Rolling Out

The energetic, Afrofuturistic sound of Toronto artist SadBoi’s ‘Bare Chat’

Re-introducing the budding star

SadBoi‘s energy is infectious. Every song you play from her new album, Bare Chat, is uptempo to the point that it makes not dancing impossible. Her sound is a unique blend of her Caribbean roots with drill samples.

On June 11, SadBoi discussed the album and her career with rolling out.

Did you refer to Mariah Carey as Mariah The Scientist on Bare Chat?

Yes, on “Ackee.”

Has she acknowledged it yet?

No, she hasn’t.

What do you think her reaction will be when she hears it?

I think she would laugh. I don’t think it was something that was supposed to be taken any kind of way. I think she would probably just laugh. I think she would like the song.

I enjoy that even your more introspective and slower records are still uptempo.

Yeah, I still like a vibe.

Where did your sound of blending so many genres come from?

I think a big piece is I am Caribbean. I grew up in a Caribbean household. My mom is Jamaican, and my dad is Antiguan, and my grandparents are Caribbean. Also, growing up in Toronto [influences the music]. You go to a party, and you hear every single thing. You don’t just hear rap. You don’t just hear dancehall, literally throughout the night you’ll hear five different genres. When you’re walking down the street, you’ll pass like five different restaurants, like a Caribbean restaurant, and then a Chinese restaurant. So living in Toronto plays a big part in my music.

My producer is from Brazil, but he lives in Paris. So that’s where the funk comes in. Honestly, it’s so much going on. He’s so talented. I don’t know how he does it. I’ve tried to figure it out because I’m like, “You’re mixing funk with drill. But then you also have island elements. And the melodies are Afrofobeat elements. I don’t know how he does it, that’s on him, but I just know, for me it’s really my background. It’s where I’m from. I try to put that in music as much as possible.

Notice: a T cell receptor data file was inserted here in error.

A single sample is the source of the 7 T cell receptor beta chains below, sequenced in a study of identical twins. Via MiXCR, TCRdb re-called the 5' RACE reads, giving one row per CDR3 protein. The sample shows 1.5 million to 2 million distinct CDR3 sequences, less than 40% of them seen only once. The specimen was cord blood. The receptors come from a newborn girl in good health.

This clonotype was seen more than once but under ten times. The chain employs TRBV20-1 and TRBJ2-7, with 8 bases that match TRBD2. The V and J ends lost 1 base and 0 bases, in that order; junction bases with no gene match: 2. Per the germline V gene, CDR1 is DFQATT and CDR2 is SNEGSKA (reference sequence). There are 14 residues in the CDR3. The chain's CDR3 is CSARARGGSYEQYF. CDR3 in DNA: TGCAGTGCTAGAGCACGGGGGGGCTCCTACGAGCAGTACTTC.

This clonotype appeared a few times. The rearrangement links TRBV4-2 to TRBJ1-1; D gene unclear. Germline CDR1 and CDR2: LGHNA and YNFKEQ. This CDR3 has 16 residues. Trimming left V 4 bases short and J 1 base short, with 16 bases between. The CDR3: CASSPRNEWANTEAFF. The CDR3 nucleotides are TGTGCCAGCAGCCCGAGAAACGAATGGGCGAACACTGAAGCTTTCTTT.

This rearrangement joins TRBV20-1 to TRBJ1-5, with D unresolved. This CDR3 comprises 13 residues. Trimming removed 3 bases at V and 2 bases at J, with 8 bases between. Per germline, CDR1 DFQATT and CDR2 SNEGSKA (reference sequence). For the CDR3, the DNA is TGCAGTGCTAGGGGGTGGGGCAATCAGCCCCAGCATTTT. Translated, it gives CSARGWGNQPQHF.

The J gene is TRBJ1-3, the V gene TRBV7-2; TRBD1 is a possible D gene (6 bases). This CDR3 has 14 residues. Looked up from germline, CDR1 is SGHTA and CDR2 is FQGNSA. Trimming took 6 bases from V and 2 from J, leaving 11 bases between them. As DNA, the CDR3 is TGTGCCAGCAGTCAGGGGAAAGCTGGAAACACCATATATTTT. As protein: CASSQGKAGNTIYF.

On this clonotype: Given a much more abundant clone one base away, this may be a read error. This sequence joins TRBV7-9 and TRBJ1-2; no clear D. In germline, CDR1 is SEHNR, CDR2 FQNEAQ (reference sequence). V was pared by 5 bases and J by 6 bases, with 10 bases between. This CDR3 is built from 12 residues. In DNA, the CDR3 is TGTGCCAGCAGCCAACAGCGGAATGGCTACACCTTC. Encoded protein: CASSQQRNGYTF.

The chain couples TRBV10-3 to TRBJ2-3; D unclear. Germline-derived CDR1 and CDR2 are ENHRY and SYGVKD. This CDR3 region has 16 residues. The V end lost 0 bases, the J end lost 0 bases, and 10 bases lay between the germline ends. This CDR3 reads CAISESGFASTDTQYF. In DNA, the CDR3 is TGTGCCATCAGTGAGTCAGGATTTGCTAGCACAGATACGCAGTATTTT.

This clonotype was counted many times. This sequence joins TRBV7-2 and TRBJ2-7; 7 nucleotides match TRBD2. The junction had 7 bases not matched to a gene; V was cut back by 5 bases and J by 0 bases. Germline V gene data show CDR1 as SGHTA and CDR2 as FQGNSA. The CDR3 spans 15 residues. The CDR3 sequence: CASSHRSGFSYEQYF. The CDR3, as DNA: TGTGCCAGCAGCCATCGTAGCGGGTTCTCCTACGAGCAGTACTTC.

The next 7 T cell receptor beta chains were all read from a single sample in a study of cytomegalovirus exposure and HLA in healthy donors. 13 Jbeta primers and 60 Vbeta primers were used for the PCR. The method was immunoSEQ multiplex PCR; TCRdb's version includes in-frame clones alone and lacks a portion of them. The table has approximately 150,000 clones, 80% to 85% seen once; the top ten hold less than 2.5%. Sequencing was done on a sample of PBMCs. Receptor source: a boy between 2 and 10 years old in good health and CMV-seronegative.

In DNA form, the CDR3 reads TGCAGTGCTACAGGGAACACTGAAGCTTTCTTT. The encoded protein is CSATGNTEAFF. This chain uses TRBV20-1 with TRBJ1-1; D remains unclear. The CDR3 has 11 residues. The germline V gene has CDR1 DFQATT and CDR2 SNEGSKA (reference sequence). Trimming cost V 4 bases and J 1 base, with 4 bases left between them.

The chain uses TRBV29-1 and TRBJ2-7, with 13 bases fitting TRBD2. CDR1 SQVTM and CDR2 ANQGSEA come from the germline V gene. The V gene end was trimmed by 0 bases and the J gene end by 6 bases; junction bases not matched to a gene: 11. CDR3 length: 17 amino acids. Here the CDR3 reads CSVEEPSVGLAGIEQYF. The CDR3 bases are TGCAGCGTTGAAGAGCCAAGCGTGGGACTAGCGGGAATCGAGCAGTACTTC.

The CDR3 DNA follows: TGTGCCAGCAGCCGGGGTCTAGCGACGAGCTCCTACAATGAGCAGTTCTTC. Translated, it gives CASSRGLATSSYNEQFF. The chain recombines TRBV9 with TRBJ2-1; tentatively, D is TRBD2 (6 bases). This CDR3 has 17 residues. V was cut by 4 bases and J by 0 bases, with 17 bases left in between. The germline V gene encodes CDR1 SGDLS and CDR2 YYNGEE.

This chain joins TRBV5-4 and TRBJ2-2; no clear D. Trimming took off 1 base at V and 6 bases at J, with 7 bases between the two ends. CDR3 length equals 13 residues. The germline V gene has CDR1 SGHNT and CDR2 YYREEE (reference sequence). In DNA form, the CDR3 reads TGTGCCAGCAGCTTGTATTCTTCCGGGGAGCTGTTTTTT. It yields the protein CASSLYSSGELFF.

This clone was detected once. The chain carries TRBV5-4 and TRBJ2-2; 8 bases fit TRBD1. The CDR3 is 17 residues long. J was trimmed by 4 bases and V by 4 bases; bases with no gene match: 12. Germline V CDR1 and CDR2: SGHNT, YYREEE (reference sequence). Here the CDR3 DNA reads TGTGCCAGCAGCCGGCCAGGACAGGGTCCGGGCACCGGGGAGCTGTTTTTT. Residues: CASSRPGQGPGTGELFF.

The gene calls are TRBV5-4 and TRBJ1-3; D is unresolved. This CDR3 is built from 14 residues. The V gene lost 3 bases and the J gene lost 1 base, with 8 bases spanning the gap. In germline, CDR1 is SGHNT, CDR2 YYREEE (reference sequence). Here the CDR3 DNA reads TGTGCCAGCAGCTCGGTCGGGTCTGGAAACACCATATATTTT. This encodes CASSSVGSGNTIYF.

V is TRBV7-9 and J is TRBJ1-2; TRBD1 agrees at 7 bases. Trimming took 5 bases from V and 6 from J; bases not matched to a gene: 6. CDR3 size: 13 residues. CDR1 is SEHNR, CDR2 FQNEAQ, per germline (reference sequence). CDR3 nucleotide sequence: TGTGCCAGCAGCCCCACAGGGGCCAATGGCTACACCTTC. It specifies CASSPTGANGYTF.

What were you thinking when you wrote Bare Chat?

It was a project I actually wrote to uplift myself. So when I’m saying, “Baddies, baddies, baddies,” I want to look in the mirror and feel like a baddie. You know what I mean? When I write, I always think, “What do I need to hear in that moment?” Not necessarily for everyone else, but for myself.

It’s so interesting because people are like, “Oh, you make music for the girls.” And I love that because there are so many girls who are going through the same thing I’m going through. I really am trying to uplift myself.

Were you starstruck when you first met Drake?

I was really nervous. Drake is one of my favorite artists. I already had a conversation with him before I met him. I feel like that was like my starstruck moment where I was like, “Oh, my God. This is a back and forth with Drake.” But when I met him, I was just like, “Oh, wow. He’s so cool.” He reminds me of a true Toronto man. It’s so funny.

I definitely was [nervous], though. I’d be lying to you if I said I wasn’t. When I saw the follow and got the DM, I was like, “Oh, wow.” I’m going to be so real with you. I always say this. The one person I know I would probably start crying and would have a panic attack and she would probably be like, “Girl, if you don’t stand the f— up [if I met them]?” Nicki Minaj.

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